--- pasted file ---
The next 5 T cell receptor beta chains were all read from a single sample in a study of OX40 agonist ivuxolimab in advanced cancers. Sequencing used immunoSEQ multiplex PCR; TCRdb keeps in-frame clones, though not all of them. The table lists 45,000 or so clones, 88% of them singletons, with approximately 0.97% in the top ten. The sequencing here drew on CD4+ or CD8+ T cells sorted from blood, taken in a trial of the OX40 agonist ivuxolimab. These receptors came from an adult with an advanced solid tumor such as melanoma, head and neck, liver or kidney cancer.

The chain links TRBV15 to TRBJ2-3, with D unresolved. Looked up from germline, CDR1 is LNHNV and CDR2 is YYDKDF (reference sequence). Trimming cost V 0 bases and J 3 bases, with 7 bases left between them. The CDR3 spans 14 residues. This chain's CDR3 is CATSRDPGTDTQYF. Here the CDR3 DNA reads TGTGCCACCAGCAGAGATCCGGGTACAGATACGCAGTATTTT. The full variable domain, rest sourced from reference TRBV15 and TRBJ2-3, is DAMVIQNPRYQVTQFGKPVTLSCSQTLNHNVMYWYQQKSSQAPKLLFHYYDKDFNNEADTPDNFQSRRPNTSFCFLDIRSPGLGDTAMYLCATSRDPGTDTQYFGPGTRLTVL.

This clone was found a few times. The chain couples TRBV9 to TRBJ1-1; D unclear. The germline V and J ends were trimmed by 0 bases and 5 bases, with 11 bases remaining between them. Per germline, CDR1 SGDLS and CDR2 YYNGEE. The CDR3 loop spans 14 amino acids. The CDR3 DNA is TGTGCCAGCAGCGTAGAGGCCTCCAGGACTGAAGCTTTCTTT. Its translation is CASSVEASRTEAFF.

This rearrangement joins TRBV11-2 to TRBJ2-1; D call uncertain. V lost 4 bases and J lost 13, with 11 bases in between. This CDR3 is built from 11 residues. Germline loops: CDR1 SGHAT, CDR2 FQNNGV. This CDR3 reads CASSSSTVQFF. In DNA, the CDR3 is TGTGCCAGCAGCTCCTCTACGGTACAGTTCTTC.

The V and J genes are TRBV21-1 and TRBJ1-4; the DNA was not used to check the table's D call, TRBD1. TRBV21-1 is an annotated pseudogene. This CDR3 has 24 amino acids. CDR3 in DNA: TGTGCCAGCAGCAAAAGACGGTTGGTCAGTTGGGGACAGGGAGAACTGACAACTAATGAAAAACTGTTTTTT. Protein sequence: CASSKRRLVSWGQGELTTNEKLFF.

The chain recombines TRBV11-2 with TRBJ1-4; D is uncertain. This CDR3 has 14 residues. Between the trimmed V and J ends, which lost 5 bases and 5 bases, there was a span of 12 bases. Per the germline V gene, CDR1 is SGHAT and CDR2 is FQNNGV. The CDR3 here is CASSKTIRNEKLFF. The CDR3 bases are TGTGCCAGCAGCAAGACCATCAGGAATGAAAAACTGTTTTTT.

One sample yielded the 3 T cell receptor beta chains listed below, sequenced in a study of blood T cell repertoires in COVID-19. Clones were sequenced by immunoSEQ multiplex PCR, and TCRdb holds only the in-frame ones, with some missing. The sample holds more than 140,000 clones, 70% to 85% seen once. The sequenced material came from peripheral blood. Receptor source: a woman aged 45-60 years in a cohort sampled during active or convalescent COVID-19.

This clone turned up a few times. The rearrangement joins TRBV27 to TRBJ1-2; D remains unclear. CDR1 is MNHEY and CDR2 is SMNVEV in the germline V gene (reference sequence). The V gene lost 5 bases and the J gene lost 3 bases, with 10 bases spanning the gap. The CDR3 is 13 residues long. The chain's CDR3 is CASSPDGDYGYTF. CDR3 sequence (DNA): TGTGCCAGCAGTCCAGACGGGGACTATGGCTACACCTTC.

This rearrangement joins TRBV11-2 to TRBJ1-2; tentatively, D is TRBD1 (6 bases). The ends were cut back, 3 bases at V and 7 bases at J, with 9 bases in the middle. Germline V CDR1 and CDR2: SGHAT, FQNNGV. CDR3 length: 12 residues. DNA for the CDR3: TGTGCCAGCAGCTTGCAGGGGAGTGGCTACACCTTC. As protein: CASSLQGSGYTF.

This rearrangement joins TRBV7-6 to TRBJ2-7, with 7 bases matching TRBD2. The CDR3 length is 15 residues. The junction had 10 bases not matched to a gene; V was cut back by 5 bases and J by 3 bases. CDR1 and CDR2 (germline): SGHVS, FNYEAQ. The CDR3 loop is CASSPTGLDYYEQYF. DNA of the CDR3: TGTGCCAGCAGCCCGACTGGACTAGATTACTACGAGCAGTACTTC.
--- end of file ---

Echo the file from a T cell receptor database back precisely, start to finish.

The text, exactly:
The next 5 T cell receptor beta chains were all read from a single sample in a study of OX40 agonist ivuxolimab in advanced cancers. Sequencing used immunoSEQ multiplex PCR; TCRdb keeps in-frame clones, though not all of them. The table lists 45,000 or so clones, 88% of them singletons, with approximately 0.97% in the top ten. The sequencing here drew on CD4+ or CD8+ T cells sorted from blood, taken in a trial of the OX40 agonist ivuxolimab. These receptors came from an adult with an advanced solid tumor such as melanoma, head and neck, liver or kidney cancer.

The chain links TRBV15 to TRBJ2-3, with D unresolved. Looked up from germline, CDR1 is LNHNV and CDR2 is YYDKDF (reference sequence). Trimming cost V 0 bases and J 3 bases, with 7 bases left between them. The CDR3 spans 14 residues. This chain's CDR3 is CATSRDPGTDTQYF. Here the CDR3 DNA reads TGTGCCACCAGCAGAGATCCGGGTACAGATACGCAGTATTTT. The full variable domain, rest sourced from reference TRBV15 and TRBJ2-3, is DAMVIQNPRYQVTQFGKPVTLSCSQTLNHNVMYWYQQKSSQAPKLLFHYYDKDFNNEADTPDNFQSRRPNTSFCFLDIRSPGLGDTAMYLCATSRDPGTDTQYFGPGTRLTVL.

This clone was found a few times. The chain couples TRBV9 to TRBJ1-1; D unclear. The germline V and J ends were trimmed by 0 bases and 5 bases, with 11 bases remaining between them. Per germline, CDR1 SGDLS and CDR2 YYNGEE. The CDR3 loop spans 14 amino acids. The CDR3 DNA is TGTGCCAGCAGCGTAGAGGCCTCCAGGACTGAAGCTTTCTTT. Its translation is CASSVEASRTEAFF.

This rearrangement joins TRBV11-2 to TRBJ2-1; D call uncertain. V lost 4 bases and J lost 13, with 11 bases in between. This CDR3 is built from 11 residues. Germline loops: CDR1 SGHAT, CDR2 FQNNGV. This CDR3 reads CASSSSTVQFF. In DNA, the CDR3 is TGTGCCAGCAGCTCCTCTACGGTACAGTTCTTC.

The V and J genes are TRBV21-1 and TRBJ1-4; the DNA was not used to check the table's D call, TRBD1. TRBV21-1 is an annotated pseudogene. This CDR3 has 24 amino acids. CDR3 in DNA: TGTGCCAGCAGCAAAAGACGGTTGGTCAGTTGGGGACAGGGAGAACTGACAACTAATGAAAAACTGTTTTTT. Protein sequence: CASSKRRLVSWGQGELTTNEKLFF.

The chain recombines TRBV11-2 with TRBJ1-4; D is uncertain. This CDR3 has 14 residues. Between the trimmed V and J ends, which lost 5 bases and 5 bases, there was a span of 12 bases. Per the germline V gene, CDR1 is SGHAT and CDR2 is FQNNGV. The CDR3 here is CASSKTIRNEKLFF. The CDR3 bases are TGTGCCAGCAGCAAGACCATCAGGAATGAAAAACTGTTTTTT.

One sample yielded the 3 T cell receptor beta chains listed below, sequenced in a study of blood T cell repertoires in COVID-19. Clones were sequenced by immunoSEQ multiplex PCR, and TCRdb holds only the in-frame ones, with some missing. The sample holds more than 140,000 clones, 70% to 85% seen once. The sequenced material came from peripheral blood. Receptor source: a woman aged 45-60 years in a cohort sampled during active or convalescent COVID-19.

This clone turned up a few times. The rearrangement joins TRBV27 to TRBJ1-2; D remains unclear. CDR1 is MNHEY and CDR2 is SMNVEV in the germline V gene (reference sequence). The V gene lost 5 bases and the J gene lost 3 bases, with 10 bases spanning the gap. The CDR3 is 13 residues long. The chain's CDR3 is CASSPDGDYGYTF. CDR3 sequence (DNA): TGTGCCAGCAGTCCAGACGGGGACTATGGCTACACCTTC.

This rearrangement joins TRBV11-2 to TRBJ1-2; tentatively, D is TRBD1 (6 bases). The ends were cut back, 3 bases at V and 7 bases at J, with 9 bases in the middle. Germline V CDR1 and CDR2: SGHAT, FQNNGV. CDR3 length: 12 residues. DNA for the CDR3: TGTGCCAGCAGCTTGCAGGGGAGTGGCTACACCTTC. As protein: CASSLQGSGYTF.

This rearrangement joins TRBV7-6 to TRBJ2-7, with 7 bases matching TRBD2. The CDR3 length is 15 residues. The junction had 10 bases not matched to a gene; V was cut back by 5 bases and J by 3 bases. CDR1 and CDR2 (germline): SGHVS, FNYEAQ. The CDR3 loop is CASSPTGLDYYEQYF. DNA of the CDR3: TGTGCCAGCAGCCCGACTGGACTAGATTACTACGAGCAGTACTTC.